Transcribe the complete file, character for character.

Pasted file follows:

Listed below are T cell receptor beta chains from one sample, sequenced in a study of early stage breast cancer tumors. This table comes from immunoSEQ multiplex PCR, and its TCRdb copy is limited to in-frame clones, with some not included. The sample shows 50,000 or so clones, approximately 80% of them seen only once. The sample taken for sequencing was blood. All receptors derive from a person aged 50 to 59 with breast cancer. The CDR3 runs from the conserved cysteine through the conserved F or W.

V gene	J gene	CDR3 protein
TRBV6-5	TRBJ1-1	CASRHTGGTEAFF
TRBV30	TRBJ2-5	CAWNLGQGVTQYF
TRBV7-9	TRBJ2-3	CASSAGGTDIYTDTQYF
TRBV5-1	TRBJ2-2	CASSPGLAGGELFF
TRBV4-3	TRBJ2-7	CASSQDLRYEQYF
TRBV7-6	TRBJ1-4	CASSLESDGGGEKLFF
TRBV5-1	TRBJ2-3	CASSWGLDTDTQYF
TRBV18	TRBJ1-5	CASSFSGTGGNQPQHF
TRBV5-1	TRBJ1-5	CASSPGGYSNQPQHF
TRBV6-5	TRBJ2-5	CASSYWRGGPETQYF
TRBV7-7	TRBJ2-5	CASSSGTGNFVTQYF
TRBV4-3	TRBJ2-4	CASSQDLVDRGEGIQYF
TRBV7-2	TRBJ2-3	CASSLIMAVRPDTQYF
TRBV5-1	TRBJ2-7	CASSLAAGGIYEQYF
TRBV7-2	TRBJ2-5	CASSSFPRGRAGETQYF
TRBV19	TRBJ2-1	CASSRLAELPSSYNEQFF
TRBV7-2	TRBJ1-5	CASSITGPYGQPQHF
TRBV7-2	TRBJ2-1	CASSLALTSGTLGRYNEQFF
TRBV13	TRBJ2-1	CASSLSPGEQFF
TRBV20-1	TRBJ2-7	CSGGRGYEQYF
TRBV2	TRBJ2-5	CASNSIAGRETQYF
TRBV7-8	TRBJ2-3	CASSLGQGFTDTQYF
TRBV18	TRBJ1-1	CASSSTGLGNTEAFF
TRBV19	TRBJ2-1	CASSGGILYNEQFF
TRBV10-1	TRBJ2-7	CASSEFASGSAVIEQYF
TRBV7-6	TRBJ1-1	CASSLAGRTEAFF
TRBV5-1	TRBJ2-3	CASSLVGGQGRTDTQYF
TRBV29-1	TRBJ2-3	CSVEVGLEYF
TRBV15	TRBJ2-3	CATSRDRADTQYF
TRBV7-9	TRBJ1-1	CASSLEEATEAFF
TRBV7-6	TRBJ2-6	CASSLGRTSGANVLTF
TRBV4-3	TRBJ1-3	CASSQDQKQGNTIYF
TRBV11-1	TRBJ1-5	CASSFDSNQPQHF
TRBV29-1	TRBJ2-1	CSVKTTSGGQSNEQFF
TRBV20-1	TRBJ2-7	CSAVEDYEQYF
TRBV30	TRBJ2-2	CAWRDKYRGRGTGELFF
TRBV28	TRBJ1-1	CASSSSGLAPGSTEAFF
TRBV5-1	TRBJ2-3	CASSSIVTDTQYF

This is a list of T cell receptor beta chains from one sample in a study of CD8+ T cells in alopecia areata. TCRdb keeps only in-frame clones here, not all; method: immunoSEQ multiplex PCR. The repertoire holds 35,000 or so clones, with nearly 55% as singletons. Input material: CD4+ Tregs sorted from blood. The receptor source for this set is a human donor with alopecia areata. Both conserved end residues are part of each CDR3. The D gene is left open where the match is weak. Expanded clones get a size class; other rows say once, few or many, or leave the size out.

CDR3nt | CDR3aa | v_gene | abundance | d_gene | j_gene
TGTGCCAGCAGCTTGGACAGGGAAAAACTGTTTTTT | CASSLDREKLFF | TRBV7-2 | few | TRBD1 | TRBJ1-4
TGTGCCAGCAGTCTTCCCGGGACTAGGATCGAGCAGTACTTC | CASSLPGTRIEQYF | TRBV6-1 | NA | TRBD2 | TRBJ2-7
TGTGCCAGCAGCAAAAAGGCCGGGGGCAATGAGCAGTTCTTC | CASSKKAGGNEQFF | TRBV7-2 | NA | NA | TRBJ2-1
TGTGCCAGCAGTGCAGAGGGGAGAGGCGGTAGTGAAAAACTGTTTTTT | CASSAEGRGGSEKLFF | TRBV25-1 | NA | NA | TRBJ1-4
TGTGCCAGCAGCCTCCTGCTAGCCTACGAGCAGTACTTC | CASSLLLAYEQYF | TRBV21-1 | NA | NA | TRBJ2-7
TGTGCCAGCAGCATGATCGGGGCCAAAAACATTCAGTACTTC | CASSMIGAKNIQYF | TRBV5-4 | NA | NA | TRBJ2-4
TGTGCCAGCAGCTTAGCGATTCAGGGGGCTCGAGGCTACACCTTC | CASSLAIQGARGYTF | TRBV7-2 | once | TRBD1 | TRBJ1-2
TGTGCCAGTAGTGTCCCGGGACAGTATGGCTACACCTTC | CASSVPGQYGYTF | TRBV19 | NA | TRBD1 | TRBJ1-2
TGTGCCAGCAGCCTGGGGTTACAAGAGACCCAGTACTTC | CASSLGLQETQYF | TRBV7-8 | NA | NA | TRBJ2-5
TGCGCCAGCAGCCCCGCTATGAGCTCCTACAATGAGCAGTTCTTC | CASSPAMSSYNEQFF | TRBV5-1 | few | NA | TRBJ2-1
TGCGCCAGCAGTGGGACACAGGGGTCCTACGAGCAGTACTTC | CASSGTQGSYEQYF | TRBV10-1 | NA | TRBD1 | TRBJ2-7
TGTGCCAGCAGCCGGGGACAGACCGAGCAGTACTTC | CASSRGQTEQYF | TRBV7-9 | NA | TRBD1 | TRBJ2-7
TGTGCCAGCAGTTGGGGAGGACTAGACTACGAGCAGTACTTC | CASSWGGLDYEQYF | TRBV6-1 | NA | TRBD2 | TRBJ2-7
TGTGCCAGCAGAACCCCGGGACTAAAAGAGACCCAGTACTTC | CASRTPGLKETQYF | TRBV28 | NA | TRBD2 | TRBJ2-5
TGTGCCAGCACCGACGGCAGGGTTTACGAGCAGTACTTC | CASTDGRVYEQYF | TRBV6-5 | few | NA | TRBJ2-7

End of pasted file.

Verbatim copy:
Listed below are T cell receptor beta chains from one sample, sequenced in a study of early stage breast cancer tumors. This table comes from immunoSEQ multiplex PCR, and its TCRdb copy is limited to in-frame clones, with some not included. The sample shows 50,000 or so clones, approximately 80% of them seen only once. The sample taken for sequencing was blood. All receptors derive from a person aged 50 to 59 with breast cancer. The CDR3 runs from the conserved cysteine through the conserved F or W.

V gene	J gene	CDR3 protein
TRBV6-5	TRBJ1-1	CASRHTGGTEAFF
TRBV30	TRBJ2-5	CAWNLGQGVTQYF
TRBV7-9	TRBJ2-3	CASSAGGTDIYTDTQYF
TRBV5-1	TRBJ2-2	CASSPGLAGGELFF
TRBV4-3	TRBJ2-7	CASSQDLRYEQYF
TRBV7-6	TRBJ1-4	CASSLESDGGGEKLFF
TRBV5-1	TRBJ2-3	CASSWGLDTDTQYF
TRBV18	TRBJ1-5	CASSFSGTGGNQPQHF
TRBV5-1	TRBJ1-5	CASSPGGYSNQPQHF
TRBV6-5	TRBJ2-5	CASSYWRGGPETQYF
TRBV7-7	TRBJ2-5	CASSSGTGNFVTQYF
TRBV4-3	TRBJ2-4	CASSQDLVDRGEGIQYF
TRBV7-2	TRBJ2-3	CASSLIMAVRPDTQYF
TRBV5-1	TRBJ2-7	CASSLAAGGIYEQYF
TRBV7-2	TRBJ2-5	CASSSFPRGRAGETQYF
TRBV19	TRBJ2-1	CASSRLAELPSSYNEQFF
TRBV7-2	TRBJ1-5	CASSITGPYGQPQHF
TRBV7-2	TRBJ2-1	CASSLALTSGTLGRYNEQFF
TRBV13	TRBJ2-1	CASSLSPGEQFF
TRBV20-1	TRBJ2-7	CSGGRGYEQYF
TRBV2	TRBJ2-5	CASNSIAGRETQYF
TRBV7-8	TRBJ2-3	CASSLGQGFTDTQYF
TRBV18	TRBJ1-1	CASSSTGLGNTEAFF
TRBV19	TRBJ2-1	CASSGGILYNEQFF
TRBV10-1	TRBJ2-7	CASSEFASGSAVIEQYF
TRBV7-6	TRBJ1-1	CASSLAGRTEAFF
TRBV5-1	TRBJ2-3	CASSLVGGQGRTDTQYF
TRBV29-1	TRBJ2-3	CSVEVGLEYF
TRBV15	TRBJ2-3	CATSRDRADTQYF
TRBV7-9	TRBJ1-1	CASSLEEATEAFF
TRBV7-6	TRBJ2-6	CASSLGRTSGANVLTF
TRBV4-3	TRBJ1-3	CASSQDQKQGNTIYF
TRBV11-1	TRBJ1-5	CASSFDSNQPQHF
TRBV29-1	TRBJ2-1	CSVKTTSGGQSNEQFF
TRBV20-1	TRBJ2-7	CSAVEDYEQYF
TRBV30	TRBJ2-2	CAWRDKYRGRGTGELFF
TRBV28	TRBJ1-1	CASSSSGLAPGSTEAFF
TRBV5-1	TRBJ2-3	CASSSIVTDTQYF

This is a list of T cell receptor beta chains from one sample in a study of CD8+ T cells in alopecia areata. TCRdb keeps only in-frame clones here, not all; method: immunoSEQ multiplex PCR. The repertoire holds 35,000 or so clones, with nearly 55% as singletons. Input material: CD4+ Tregs sorted from blood. The receptor source for this set is a human donor with alopecia areata. Both conserved end residues are part of each CDR3. The D gene is left open where the match is weak. Expanded clones get a size class; other rows say once, few or many, or leave the size out.

CDR3nt | CDR3aa | v_gene | abundance | d_gene | j_gene
TGTGCCAGCAGCTTGGACAGGGAAAAACTGTTTTTT | CASSLDREKLFF | TRBV7-2 | few | TRBD1 | TRBJ1-4
TGTGCCAGCAGTCTTCCCGGGACTAGGATCGAGCAGTACTTC | CASSLPGTRIEQYF | TRBV6-1 | NA | TRBD2 | TRBJ2-7
TGTGCCAGCAGCAAAAAGGCCGGGGGCAATGAGCAGTTCTTC | CASSKKAGGNEQFF | TRBV7-2 | NA | NA | TRBJ2-1
TGTGCCAGCAGTGCAGAGGGGAGAGGCGGTAGTGAAAAACTGTTTTTT | CASSAEGRGGSEKLFF | TRBV25-1 | NA | NA | TRBJ1-4
TGTGCCAGCAGCCTCCTGCTAGCCTACGAGCAGTACTTC | CASSLLLAYEQYF | TRBV21-1 | NA | NA | TRBJ2-7
TGTGCCAGCAGCATGATCGGGGCCAAAAACATTCAGTACTTC | CASSMIGAKNIQYF | TRBV5-4 | NA | NA | TRBJ2-4
TGTGCCAGCAGCTTAGCGATTCAGGGGGCTCGAGGCTACACCTTC | CASSLAIQGARGYTF | TRBV7-2 | once | TRBD1 | TRBJ1-2
TGTGCCAGTAGTGTCCCGGGACAGTATGGCTACACCTTC | CASSVPGQYGYTF | TRBV19 | NA | TRBD1 | TRBJ1-2
TGTGCCAGCAGCCTGGGGTTACAAGAGACCCAGTACTTC | CASSLGLQETQYF | TRBV7-8 | NA | NA | TRBJ2-5
TGCGCCAGCAGCCCCGCTATGAGCTCCTACAATGAGCAGTTCTTC | CASSPAMSSYNEQFF | TRBV5-1 | few | NA | TRBJ2-1
TGCGCCAGCAGTGGGACACAGGGGTCCTACGAGCAGTACTTC | CASSGTQGSYEQYF | TRBV10-1 | NA | TRBD1 | TRBJ2-7
TGTGCCAGCAGCCGGGGACAGACCGAGCAGTACTTC | CASSRGQTEQYF | TRBV7-9 | NA | TRBD1 | TRBJ2-7
TGTGCCAGCAGTTGGGGAGGACTAGACTACGAGCAGTACTTC | CASSWGGLDYEQYF | TRBV6-1 | NA | TRBD2 | TRBJ2-7
TGTGCCAGCAGAACCCCGGGACTAAAAGAGACCCAGTACTTC | CASRTPGLKETQYF | TRBV28 | NA | TRBD2 | TRBJ2-5
TGTGCCAGCACCGACGGCAGGGTTTACGAGCAGTACTTC | CASTDGRVYEQYF | TRBV6-5 | few | NA | TRBJ2-7